The "Ghana Panama Ecuador 75% Cacao" bar is really a triple-origin bar, combining cacao beans from the three different regions listed in the title.  This is identical in appearance to the previous bar, but the scent is less bitter.  The chocolate starts more creamy, then turns a bit bitter and acidic as I chew a half section.  There are interesting switches in flavors if you eat it slowly enough to track them and let the cocoa rush build up.

I am sent firmly back to Africa and to the second largest cocoa producer in the world with the "Ghana 84% Cacao" bar.  At this level you really need to know the person you are buying chocolate for.  Most people, when they say they like dark chocolate, are talking about the 60-80% cocoa range; few can enjoy the higher cocoa content.  Again this does not look any different from the previous bar, so I won't take a photo and slow down your loading time today.  It has a very deep, rich cocoa fragrance when I open up the wrapper.  The bitterness is there, but this time with a very natural, floral flavor that I can't specify beyond that.  It makes my tongue and mouth pucker up a bit, though with each bite of this half section my senses adjust, and I'm either flying so high from the buzz or simply getting so used to the intensity that it seems almost sweet by the end.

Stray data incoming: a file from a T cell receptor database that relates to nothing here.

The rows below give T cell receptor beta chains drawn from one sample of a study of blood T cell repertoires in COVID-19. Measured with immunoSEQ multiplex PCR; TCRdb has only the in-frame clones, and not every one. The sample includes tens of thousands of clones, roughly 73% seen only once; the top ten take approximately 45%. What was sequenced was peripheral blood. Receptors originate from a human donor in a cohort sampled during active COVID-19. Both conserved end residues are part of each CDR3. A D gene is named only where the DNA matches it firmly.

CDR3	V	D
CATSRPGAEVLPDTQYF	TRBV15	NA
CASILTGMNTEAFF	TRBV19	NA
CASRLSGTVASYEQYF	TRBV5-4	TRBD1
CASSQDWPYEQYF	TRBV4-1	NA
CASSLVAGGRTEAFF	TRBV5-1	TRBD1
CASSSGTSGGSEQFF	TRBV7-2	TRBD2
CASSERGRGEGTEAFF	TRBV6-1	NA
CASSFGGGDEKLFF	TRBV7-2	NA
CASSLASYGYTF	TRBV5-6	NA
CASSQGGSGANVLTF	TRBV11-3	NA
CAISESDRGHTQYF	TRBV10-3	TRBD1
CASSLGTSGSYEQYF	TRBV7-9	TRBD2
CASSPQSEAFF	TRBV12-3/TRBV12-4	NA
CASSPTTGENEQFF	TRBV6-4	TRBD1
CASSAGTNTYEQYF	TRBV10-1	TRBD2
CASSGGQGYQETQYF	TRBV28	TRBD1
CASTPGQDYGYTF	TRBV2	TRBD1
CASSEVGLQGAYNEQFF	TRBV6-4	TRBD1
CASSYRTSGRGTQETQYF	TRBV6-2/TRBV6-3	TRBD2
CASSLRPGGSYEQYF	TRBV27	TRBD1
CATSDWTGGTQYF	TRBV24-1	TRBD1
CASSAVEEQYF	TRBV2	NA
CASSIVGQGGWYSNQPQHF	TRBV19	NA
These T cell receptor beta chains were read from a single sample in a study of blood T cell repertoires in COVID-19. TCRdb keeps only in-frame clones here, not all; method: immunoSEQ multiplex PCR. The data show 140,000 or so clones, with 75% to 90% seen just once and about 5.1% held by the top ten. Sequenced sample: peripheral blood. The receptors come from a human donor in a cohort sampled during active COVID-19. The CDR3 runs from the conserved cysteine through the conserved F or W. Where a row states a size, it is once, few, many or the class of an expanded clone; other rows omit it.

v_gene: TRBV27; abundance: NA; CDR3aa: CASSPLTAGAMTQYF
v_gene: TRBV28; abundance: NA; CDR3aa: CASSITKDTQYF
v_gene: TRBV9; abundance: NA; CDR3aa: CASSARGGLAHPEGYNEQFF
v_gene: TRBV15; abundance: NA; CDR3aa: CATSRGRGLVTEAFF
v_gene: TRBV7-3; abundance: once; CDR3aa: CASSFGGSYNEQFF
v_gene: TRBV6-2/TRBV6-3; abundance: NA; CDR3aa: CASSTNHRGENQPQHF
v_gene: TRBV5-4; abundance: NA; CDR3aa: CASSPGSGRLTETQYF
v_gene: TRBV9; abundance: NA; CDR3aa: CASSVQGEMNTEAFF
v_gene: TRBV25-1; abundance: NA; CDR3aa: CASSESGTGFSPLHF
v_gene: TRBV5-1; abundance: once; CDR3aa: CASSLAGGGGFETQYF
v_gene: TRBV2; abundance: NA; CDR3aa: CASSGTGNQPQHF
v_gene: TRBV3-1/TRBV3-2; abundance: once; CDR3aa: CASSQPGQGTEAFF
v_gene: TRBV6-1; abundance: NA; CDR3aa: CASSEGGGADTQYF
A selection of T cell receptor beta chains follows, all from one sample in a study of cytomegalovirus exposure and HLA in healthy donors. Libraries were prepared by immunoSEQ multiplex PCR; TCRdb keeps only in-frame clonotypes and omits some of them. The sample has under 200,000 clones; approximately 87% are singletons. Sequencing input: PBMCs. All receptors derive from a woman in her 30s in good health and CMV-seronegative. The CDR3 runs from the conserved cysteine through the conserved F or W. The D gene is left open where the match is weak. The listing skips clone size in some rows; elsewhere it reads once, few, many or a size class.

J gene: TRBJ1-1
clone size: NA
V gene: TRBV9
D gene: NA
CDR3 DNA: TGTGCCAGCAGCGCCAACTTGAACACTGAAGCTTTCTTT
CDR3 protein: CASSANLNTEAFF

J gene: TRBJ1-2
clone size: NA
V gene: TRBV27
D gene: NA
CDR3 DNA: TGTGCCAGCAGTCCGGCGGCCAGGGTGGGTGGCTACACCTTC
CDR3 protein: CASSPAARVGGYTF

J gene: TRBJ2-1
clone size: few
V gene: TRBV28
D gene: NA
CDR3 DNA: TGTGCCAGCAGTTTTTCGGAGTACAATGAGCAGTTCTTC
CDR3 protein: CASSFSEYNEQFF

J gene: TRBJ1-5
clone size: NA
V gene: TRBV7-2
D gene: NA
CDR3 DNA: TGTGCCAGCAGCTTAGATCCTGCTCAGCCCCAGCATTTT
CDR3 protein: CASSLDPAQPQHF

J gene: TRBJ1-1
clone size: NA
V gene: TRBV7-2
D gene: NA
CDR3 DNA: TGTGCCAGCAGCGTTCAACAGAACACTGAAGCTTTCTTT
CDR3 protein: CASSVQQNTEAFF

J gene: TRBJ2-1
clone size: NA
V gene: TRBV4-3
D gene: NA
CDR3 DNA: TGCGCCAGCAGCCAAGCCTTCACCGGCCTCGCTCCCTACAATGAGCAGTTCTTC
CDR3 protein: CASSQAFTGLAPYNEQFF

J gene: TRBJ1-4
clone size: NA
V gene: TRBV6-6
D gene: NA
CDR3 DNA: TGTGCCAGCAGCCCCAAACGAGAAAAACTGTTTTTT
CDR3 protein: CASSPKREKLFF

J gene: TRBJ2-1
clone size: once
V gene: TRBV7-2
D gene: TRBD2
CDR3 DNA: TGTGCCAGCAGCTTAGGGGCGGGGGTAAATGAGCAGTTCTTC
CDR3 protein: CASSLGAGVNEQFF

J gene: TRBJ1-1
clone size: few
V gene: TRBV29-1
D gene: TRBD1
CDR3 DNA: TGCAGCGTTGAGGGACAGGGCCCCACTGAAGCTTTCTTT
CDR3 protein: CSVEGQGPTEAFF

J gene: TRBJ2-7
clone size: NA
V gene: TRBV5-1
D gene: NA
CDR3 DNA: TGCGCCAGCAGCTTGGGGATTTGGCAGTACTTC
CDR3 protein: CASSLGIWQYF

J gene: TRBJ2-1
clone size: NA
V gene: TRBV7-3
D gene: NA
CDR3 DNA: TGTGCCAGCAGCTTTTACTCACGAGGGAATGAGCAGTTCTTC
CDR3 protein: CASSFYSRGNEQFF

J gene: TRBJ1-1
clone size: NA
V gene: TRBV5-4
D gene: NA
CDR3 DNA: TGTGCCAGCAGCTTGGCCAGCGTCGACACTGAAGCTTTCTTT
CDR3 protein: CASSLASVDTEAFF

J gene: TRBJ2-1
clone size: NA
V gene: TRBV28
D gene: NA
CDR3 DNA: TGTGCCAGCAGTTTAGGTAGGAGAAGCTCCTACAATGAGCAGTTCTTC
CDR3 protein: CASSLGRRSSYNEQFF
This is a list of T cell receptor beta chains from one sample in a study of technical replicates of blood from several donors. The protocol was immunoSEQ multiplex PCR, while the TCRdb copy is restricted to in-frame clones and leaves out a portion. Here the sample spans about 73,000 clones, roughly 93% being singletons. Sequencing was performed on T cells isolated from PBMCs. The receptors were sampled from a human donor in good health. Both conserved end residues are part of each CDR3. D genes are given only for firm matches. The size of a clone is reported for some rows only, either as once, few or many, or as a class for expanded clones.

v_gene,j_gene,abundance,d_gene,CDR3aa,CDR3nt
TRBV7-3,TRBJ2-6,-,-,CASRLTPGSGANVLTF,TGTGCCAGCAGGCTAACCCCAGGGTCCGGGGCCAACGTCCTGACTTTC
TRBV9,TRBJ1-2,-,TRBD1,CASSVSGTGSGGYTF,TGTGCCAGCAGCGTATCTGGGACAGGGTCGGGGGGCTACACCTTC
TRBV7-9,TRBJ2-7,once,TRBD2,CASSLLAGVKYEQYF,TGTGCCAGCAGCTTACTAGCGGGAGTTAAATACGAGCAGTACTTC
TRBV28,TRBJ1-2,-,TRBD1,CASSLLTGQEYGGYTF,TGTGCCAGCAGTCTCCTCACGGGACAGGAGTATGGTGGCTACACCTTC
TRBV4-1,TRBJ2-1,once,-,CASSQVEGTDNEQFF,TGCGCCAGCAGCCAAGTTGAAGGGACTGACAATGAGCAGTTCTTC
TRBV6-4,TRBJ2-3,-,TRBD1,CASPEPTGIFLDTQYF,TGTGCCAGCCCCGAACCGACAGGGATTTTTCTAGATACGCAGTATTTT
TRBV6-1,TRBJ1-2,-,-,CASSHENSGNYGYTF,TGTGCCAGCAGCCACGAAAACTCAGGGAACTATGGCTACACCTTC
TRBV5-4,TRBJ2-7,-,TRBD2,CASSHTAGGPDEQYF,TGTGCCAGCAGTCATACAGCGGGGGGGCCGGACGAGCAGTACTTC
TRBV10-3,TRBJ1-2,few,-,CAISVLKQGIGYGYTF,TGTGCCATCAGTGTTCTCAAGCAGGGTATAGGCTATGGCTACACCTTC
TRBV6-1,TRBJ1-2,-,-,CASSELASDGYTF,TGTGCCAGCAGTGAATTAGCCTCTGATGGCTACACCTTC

Finally, we go back to South America, where the "Venezuela 91% Cacao" bar's raw cocoa is produced.  This bar is almost black in color ,but I'm not sure you can fully see that in the photograph.  It has a surprisingly mild scent, but when I take a bite it is anything but mild.  There's nothing sweet about this chocolate bar, only bitterness that has a strong earthy taste and a sizeable buzz.  Each chew releases more tingling through my mouth, making my tongue and mouth pucker a bit.  This is not a bar to buy casually; make sure you know who you are giving this one to as a gift.

Each of these 3-oz. bars has two servings according to its label, and they don't differ much in content, so I'm just going to summarize for those of you Sisters and Brothers who care.  The calorie range is 200-210, saturated fats 10-12 grams, fiber 4-5 g, sugars 4-14 g, protein 3-4 g, 4-6% of the daily iron requirement, and 0-2% daily calcium.  There is no cholesterol and no sodium in any of the five varieties. Minus the added sugars, this is close to what cacao itself must offer nutritionally.

Theo Chocolate can now be found in stores all over the United States, though their store locator doesn't do justice to how widespread they are.  I can find their bars in at least two stores within a mile of my house, Bloomingfoods and Sahara Mart, so try stores similar to "Whole Foods" if you don't have one of those franchises in your area.  All of these bars are certified fair trade produced, the wrappers are 50% recycled materials, and the chocolate itself is vegan and organic.  Slipping them into someone's stocking or gift bag is also gifting the farmers who grow the cacao and the planet which creates it.

Sisters and Brothers, may you too take the time to slowly appreciate what the Divine and human ingenuity have offered you in chocolate.